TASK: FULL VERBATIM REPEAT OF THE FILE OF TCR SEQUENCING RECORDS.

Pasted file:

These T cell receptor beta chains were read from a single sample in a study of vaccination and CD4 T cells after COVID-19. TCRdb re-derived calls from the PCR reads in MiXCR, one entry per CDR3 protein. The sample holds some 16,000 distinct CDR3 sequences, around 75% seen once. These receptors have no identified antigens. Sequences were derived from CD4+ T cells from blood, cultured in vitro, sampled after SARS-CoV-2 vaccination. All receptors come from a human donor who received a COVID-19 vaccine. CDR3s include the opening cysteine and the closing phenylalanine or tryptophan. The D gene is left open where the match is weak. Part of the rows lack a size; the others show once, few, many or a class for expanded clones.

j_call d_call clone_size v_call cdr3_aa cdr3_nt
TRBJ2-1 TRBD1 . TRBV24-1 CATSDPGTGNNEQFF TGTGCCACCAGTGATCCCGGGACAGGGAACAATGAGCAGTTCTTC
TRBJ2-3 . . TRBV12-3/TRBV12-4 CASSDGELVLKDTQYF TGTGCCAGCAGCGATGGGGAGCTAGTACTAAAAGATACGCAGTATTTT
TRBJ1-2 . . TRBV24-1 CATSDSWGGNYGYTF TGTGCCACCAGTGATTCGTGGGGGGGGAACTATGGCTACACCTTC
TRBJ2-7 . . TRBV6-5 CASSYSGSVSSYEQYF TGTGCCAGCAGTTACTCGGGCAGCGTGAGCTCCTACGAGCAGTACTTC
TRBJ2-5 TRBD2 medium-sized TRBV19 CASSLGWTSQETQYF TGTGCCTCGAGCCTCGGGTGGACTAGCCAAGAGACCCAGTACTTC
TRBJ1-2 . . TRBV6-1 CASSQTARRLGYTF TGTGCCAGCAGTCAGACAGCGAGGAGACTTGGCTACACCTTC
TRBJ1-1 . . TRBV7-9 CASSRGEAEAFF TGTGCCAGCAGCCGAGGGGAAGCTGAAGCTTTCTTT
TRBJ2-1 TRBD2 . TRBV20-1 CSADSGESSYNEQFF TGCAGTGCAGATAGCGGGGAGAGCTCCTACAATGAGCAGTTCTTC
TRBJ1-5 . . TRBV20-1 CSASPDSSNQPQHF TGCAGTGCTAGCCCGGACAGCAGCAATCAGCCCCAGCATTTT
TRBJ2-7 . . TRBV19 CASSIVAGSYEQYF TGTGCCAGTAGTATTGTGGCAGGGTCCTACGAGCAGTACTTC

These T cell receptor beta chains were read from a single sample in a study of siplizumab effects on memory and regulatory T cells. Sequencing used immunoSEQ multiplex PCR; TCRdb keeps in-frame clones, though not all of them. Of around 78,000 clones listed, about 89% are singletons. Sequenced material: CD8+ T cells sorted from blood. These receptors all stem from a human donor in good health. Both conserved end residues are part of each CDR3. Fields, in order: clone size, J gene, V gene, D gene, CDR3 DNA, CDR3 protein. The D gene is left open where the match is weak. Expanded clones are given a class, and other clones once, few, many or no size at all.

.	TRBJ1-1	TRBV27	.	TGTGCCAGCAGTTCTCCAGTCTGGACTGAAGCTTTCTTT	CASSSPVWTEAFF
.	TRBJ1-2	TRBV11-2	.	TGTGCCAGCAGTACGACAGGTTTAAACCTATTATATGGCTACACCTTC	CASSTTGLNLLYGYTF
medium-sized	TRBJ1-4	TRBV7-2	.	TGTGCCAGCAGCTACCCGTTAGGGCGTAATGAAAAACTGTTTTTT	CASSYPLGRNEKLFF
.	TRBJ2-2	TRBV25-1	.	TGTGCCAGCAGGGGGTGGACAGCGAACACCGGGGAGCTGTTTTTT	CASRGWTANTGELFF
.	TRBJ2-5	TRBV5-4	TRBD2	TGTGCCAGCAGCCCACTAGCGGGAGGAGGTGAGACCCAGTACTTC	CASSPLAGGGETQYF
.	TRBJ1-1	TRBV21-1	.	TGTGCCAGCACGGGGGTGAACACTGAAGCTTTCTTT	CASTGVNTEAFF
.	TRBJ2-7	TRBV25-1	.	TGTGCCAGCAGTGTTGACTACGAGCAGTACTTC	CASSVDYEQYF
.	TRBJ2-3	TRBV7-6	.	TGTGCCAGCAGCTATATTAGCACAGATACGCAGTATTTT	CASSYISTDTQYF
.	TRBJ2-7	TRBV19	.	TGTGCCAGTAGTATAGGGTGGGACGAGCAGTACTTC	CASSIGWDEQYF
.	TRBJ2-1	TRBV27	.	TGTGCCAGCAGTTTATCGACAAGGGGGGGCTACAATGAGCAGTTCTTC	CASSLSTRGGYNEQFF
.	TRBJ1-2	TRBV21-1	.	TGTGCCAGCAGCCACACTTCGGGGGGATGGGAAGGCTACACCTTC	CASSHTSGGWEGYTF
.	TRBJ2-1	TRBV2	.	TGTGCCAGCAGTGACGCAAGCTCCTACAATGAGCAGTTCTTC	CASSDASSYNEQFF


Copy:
These T cell receptor beta chains were read from a single sample in a study of vaccination and CD4 T cells after COVID-19. TCRdb re-derived calls from the PCR reads in MiXCR, one entry per CDR3 protein. The sample holds some 16,000 distinct CDR3 sequences, around 75% seen once. These receptors have no identified antigens. Sequences were derived from CD4+ T cells from blood, cultured in vitro, sampled after SARS-CoV-2 vaccination. All receptors come from a human donor who received a COVID-19 vaccine. CDR3s include the opening cysteine and the closing phenylalanine or tryptophan. The D gene is left open where the match is weak. Part of the rows lack a size; the others show once, few, many or a class for expanded clones.

j_call d_call clone_size v_call cdr3_aa cdr3_nt
TRBJ2-1 TRBD1 . TRBV24-1 CATSDPGTGNNEQFF TGTGCCACCAGTGATCCCGGGACAGGGAACAATGAGCAGTTCTTC
TRBJ2-3 . . TRBV12-3/TRBV12-4 CASSDGELVLKDTQYF TGTGCCAGCAGCGATGGGGAGCTAGTACTAAAAGATACGCAGTATTTT
TRBJ1-2 . . TRBV24-1 CATSDSWGGNYGYTF TGTGCCACCAGTGATTCGTGGGGGGGGAACTATGGCTACACCTTC
TRBJ2-7 . . TRBV6-5 CASSYSGSVSSYEQYF TGTGCCAGCAGTTACTCGGGCAGCGTGAGCTCCTACGAGCAGTACTTC
TRBJ2-5 TRBD2 medium-sized TRBV19 CASSLGWTSQETQYF TGTGCCTCGAGCCTCGGGTGGACTAGCCAAGAGACCCAGTACTTC
TRBJ1-2 . . TRBV6-1 CASSQTARRLGYTF TGTGCCAGCAGTCAGACAGCGAGGAGACTTGGCTACACCTTC
TRBJ1-1 . . TRBV7-9 CASSRGEAEAFF TGTGCCAGCAGCCGAGGGGAAGCTGAAGCTTTCTTT
TRBJ2-1 TRBD2 . TRBV20-1 CSADSGESSYNEQFF TGCAGTGCAGATAGCGGGGAGAGCTCCTACAATGAGCAGTTCTTC
TRBJ1-5 . . TRBV20-1 CSASPDSSNQPQHF TGCAGTGCTAGCCCGGACAGCAGCAATCAGCCCCAGCATTTT
TRBJ2-7 . . TRBV19 CASSIVAGSYEQYF TGTGCCAGTAGTATTGTGGCAGGGTCCTACGAGCAGTACTTC

These T cell receptor beta chains were read from a single sample in a study of siplizumab effects on memory and regulatory T cells. Sequencing used immunoSEQ multiplex PCR; TCRdb keeps in-frame clones, though not all of them. Of around 78,000 clones listed, about 89% are singletons. Sequenced material: CD8+ T cells sorted from blood. These receptors all stem from a human donor in good health. Both conserved end residues are part of each CDR3. Fields, in order: clone size, J gene, V gene, D gene, CDR3 DNA, CDR3 protein. The D gene is left open where the match is weak. Expanded clones are given a class, and other clones once, few, many or no size at all.

.	TRBJ1-1	TRBV27	.	TGTGCCAGCAGTTCTCCAGTCTGGACTGAAGCTTTCTTT	CASSSPVWTEAFF
.	TRBJ1-2	TRBV11-2	.	TGTGCCAGCAGTACGACAGGTTTAAACCTATTATATGGCTACACCTTC	CASSTTGLNLLYGYTF
medium-sized	TRBJ1-4	TRBV7-2	.	TGTGCCAGCAGCTACCCGTTAGGGCGTAATGAAAAACTGTTTTTT	CASSYPLGRNEKLFF
.	TRBJ2-2	TRBV25-1	.	TGTGCCAGCAGGGGGTGGACAGCGAACACCGGGGAGCTGTTTTTT	CASRGWTANTGELFF
.	TRBJ2-5	TRBV5-4	TRBD2	TGTGCCAGCAGCCCACTAGCGGGAGGAGGTGAGACCCAGTACTTC	CASSPLAGGGETQYF
.	TRBJ1-1	TRBV21-1	.	TGTGCCAGCACGGGGGTGAACACTGAAGCTTTCTTT	CASTGVNTEAFF
.	TRBJ2-7	TRBV25-1	.	TGTGCCAGCAGTGTTGACTACGAGCAGTACTTC	CASSVDYEQYF
.	TRBJ2-3	TRBV7-6	.	TGTGCCAGCAGCTATATTAGCACAGATACGCAGTATTTT	CASSYISTDTQYF
.	TRBJ2-7	TRBV19	.	TGTGCCAGTAGTATAGGGTGGGACGAGCAGTACTTC	CASSIGWDEQYF
.	TRBJ2-1	TRBV27	.	TGTGCCAGCAGTTTATCGACAAGGGGGGGCTACAATGAGCAGTTCTTC	CASSLSTRGGYNEQFF
.	TRBJ1-2	TRBV21-1	.	TGTGCCAGCAGCCACACTTCGGGGGGATGGGAAGGCTACACCTTC	CASSHTSGGWEGYTF
.	TRBJ2-1	TRBV2	.	TGTGCCAGCAGTGACGCAAGCTCCTACAATGAGCAGTTCTTC	CASSDASSYNEQFF